Neurological patients have clearly benefited from this method when it is combined with other approaches that promote active motor skills. All participants have had the experience that it is possible to affect proprioception by using FM, for example decreasing sensitivity to touch, increasing awareness of unused muscles, increasing peripheral awareness that makes it easier to find difficult movements or to move on uneven surfaces.
Balance and body awareness has improved. Some of these
effects have been seen immediately, some have come during time and repeated
Treatment of scars, both very old and new, has made it easier to recruit muscles and it has increased sensory feedback.
For increasing range of motion (ROM) FM has been very effective and most therapists have started to use FM first and then stretch if needed and usually only end range of motion. It has been possible in some cases to decrease contractures by FM, which have not released by passive stretch. These experiences have regarded; CP, MMC, Erb´s palsy.
Selective movements have been easier
to learn when agonist-antagonist coordination has become easier.
Clonus and spasms have decreased or disappeared, even though these are generally thought to be of central origin.
The impact of incorrect movement patterns has become less severe. This has to do with the cumulative effects of FM.
The ability to produce selective movements in tongue and jaw have made closing of lips, sucking and feeding easier. Also phonation/ speech has become better and drooling lessened. More effective breathing has had a big effect on so many things from feeding, to speech and moving.
Fascial manipulation has been used as the only method only when treating pain. As a way of understanding and treating pain in individuals with hypertonia it has been a new and very powerful method. Some young adults tell that FM affects pain more effectively than medicine.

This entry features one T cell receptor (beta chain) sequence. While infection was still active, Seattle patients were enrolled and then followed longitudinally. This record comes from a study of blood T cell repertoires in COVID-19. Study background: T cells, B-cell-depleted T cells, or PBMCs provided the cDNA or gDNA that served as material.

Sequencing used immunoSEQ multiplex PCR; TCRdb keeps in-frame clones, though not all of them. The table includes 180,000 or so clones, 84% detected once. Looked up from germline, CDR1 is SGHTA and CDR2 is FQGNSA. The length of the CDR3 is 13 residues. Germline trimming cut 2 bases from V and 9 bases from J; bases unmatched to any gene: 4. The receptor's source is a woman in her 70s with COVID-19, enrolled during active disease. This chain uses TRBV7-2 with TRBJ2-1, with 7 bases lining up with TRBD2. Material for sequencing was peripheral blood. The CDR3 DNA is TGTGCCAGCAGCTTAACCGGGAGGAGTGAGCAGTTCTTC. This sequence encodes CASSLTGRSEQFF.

FM has become an important method providing new understanding how everything is connected and explaining the importance of fascial tissue adaptation for movement and proprioception and when manually produced gliding is needed to get adaptation to movement and better results than before. FM has been used repetitively since spasticity continuously affects ECM and incorrect movement patterns causes densification as repetitive movements with small variations. How often FM has to be used seems to correlate with the degree of muscle tone and the ability to produce active, selective movements. The more/better the person could adapt to change in gliding the longer the pauses can be held between treatments.
This is a field of application of Fascial Manipulation that needs further clinical experiences, case-studies and research for the benefit of neurological patients of all ages who definitely benefit from this method when applied according to their needs. According to these experiences is likely that also patients with MS, stroke and Familiar ALS (FALS) could benefit from FM, since there are good clinical experiences also among these patients. This requires further case-studies and research.